Strokes occur when a blood clot disrupts blood flow to the brain, resulting in brain damage and permanent disability.
Recovery from a stroke varies from person to person. After a stroke, it may take your loved one months or a year to recover. A stroke can dramatically affect someone’s life. They may not be able to return to an active lifestyle.
As a family member, it can be challenging to watch your loved one struggle to regain abilities such as walking or speaking. It’s important to remain positive throughout the recovery period.
Here’s what you should know about your loved one’s recovery following a stroke.
1. There are different types of rehabilitation programs.
Rehabilitation depends on the severity of the stroke. Recovery begins in the hospital but may continue at an inpatient rehabilitation facility in the event of a major stroke with severe disabilities.
Here, they will receive intense therapy to regain the ability to walk, speak, and perform other tasks. If your loved one has minor disabilities, they might go home once discharged from the hospital. In this case, they’ll receive physical, speech, or occupational therapy at home or in an outpatient facility a few times a week.
2. There’s a risk of a second stroke.
Having one stroke can increase the risk of another stroke, so it’s important for your loved one to stick with their treatment plan.
Depending on the underlying cause of the stroke, treatment might include medication to lower high blood pressure and high cholesterol. Doctors may also recommend your loved one modify their diet to include more fruits and vegetables, and less salt and fat.
Other ways to prevent a second stroke include exercising (30 minutes three to five days a week), quitting smoking, and maintaining a healthy blood sugar level.
3. Recovery is unpredictable.
A doctor can’t predict your loved one’s recovery. Some people fully recover from a stroke, whereas others live with permanent disabilities.
The outcome depends on the parts of the brain affected by the stroke, the time it took to receive medical treatment, and the quality of rehabilitation.
Don’t compare your loved one’s progress to the progress of others who’ve had a stroke. Every stroke survivor is different.
4. Recovery takes time.
You can’t predict how long it will take your loved one to regain lost abilities. It may take six months to a year for them to walk on their own again. If you feel that your loved one isn’t recovering quickly, keep in mind that some people continue to experience progress two or three years after a stroke.
5. You can assist in their recovery.
If you don’t know much about strokes, it’s important to educate yourself. This will help you understand your loved one’s prognosis and ask the right questions.
Accompany your loved one to doctor appointments and speak with their care team (physical therapist, occupational therapist, and speech therapist) to see how you can help in their recovery.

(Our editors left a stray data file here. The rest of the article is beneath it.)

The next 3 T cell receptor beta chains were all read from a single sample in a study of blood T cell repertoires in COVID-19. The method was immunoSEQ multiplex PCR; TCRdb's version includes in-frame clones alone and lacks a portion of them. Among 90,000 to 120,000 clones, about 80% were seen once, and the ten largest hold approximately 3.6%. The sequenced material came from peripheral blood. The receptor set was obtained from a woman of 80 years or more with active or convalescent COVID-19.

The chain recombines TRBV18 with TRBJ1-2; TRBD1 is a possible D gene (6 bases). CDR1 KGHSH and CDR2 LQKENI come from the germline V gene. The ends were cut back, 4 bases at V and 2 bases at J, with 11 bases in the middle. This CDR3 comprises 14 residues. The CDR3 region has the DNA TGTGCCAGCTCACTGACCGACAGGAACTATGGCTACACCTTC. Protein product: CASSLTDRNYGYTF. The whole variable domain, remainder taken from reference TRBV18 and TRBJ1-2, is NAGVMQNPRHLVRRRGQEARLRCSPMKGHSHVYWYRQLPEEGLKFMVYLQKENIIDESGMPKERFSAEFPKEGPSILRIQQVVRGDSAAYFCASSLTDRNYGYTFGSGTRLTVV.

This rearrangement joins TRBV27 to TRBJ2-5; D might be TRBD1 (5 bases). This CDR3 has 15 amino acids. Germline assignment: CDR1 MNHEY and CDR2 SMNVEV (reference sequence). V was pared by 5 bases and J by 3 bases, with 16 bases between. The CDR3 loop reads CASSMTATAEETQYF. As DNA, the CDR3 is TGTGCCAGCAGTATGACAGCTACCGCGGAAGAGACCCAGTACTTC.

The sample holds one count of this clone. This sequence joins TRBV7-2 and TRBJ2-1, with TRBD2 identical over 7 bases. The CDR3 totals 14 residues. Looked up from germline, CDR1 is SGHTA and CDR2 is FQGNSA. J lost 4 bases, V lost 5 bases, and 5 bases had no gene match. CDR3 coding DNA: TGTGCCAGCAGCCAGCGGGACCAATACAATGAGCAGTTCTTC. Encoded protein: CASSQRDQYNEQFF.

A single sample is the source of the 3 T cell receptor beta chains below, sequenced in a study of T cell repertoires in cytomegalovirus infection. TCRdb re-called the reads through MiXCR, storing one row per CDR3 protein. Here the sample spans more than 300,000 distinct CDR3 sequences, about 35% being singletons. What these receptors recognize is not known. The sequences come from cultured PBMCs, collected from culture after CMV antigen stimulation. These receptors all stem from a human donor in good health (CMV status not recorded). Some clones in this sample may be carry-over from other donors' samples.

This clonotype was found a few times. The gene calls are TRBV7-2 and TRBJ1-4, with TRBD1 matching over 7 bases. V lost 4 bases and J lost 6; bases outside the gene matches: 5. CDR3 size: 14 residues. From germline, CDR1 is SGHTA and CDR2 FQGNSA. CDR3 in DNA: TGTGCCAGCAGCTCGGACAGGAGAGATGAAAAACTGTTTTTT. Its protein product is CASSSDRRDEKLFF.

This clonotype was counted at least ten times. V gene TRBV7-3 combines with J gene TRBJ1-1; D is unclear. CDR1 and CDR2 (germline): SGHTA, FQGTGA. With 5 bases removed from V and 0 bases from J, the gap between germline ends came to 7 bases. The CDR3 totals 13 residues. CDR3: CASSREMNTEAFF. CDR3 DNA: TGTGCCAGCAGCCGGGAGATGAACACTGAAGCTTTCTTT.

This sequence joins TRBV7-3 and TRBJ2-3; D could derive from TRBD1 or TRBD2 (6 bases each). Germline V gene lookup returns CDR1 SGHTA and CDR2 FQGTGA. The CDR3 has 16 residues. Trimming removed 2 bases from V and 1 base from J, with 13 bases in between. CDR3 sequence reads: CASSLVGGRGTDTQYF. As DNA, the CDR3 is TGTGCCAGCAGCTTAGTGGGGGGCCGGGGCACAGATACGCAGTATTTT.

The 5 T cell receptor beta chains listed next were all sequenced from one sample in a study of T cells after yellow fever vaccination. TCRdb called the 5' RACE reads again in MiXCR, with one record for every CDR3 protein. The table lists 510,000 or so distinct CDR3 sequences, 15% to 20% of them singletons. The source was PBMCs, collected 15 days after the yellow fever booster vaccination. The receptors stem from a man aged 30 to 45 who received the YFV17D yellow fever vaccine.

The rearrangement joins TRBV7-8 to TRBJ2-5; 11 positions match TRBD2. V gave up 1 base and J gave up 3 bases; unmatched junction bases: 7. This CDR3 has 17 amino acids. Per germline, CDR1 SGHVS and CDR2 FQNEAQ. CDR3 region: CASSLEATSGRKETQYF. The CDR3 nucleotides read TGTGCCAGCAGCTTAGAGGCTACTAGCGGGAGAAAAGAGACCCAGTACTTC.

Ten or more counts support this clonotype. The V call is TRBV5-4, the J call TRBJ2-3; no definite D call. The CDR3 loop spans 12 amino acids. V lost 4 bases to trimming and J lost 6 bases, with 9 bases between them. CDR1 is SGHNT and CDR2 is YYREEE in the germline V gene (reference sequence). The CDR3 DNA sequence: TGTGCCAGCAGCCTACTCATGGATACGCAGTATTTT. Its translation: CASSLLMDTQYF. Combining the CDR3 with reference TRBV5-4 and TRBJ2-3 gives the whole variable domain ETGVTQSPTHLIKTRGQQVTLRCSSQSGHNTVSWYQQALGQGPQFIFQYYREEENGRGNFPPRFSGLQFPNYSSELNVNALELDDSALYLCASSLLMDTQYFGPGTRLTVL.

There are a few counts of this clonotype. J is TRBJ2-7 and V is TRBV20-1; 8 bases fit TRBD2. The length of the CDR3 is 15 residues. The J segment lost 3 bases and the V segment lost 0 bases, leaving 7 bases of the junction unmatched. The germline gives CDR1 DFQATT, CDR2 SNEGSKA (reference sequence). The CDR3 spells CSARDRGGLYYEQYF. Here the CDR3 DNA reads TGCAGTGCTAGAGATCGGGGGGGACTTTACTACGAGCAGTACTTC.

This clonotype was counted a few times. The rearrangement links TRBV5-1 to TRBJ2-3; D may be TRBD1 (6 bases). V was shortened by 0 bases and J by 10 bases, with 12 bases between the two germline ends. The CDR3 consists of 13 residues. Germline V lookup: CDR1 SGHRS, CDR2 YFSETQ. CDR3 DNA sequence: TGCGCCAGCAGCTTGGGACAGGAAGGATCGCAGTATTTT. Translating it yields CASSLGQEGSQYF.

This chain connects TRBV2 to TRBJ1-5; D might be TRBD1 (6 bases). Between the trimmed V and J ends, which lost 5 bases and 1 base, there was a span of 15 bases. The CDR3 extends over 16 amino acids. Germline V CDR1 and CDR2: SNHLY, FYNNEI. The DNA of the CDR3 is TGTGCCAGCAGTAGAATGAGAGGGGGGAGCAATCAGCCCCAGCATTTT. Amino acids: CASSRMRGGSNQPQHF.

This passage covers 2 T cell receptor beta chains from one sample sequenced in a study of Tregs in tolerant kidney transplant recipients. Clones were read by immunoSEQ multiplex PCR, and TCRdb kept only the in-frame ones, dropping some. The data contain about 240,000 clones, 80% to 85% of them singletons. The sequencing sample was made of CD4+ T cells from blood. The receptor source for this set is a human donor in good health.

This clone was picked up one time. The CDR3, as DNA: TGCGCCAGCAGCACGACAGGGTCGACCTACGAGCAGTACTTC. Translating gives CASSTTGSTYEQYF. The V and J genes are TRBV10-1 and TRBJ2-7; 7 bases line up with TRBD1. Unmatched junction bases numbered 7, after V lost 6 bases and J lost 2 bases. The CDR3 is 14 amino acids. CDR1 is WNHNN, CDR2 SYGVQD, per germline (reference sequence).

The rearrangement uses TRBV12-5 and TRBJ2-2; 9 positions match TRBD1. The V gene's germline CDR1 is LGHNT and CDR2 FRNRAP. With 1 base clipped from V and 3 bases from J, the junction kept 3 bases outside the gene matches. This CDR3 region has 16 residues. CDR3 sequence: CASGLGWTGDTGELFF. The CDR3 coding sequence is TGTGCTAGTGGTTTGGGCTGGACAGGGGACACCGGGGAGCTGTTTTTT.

There may be simple exercises you can do with them in between appointments.
6. You’ll need to make the home a safer place.
When your loved one is ready to return home, make sure the living space is safe. It may still be difficult for them to get around. Possible adjustments include moving the bedroom to the first floor and eliminating trip hazards throughout the home, such as throw rugs. Also, take safety measures in the bathroom. Install handrails and shower seats to prevent falls and injuries.
7. Your loved one may experience depression.
Temporary and permanent disabilities after a stroke can take an emotional toll on your loved one. Losing the ability to be active and independent is an adjustment, and they may experience bouts of depression, sadness, and grief.
Continue to provide love and support as they cope with the change in circumstance. If you suspect that your loved one is suffering from depression, speak with their doctor.
8. It’s okay for you to ask for help.
Caring for someone after a stroke can also take a physical and emotional toll on you. Don’t be afraid to seek help. Stroke recovery can be a long process, and you may be unable to do everything yourself. Since caregivers are also at risk for depression, remember to take breaks to rejuvenate.
Check with your loved one’s health insurance to learn details about their coverage. See if their plan covers respite care, or ask a family member for assistance with errands or help around the house. You should also look into support groups for your loved one and yourself. Speaking with other caregivers can be a source of encouragement.
9. Your loved one may require additional therapy.
If you notice a decline in your loved one’s progress after they’ve completed therapy, talk to their doctor. This may include a decline in their speech, motor skills, or walking. Stroke recovery can be an ongoing process, and your loved one may require additional therapy.
Stroke rehabilitation can take weeks, months, or years depending on the severity. Recovery is also unpredictable, and your loved one may not regain all the abilities they lost. The important thing is to provide as much support and love as you can and to encourage them through every step of the process.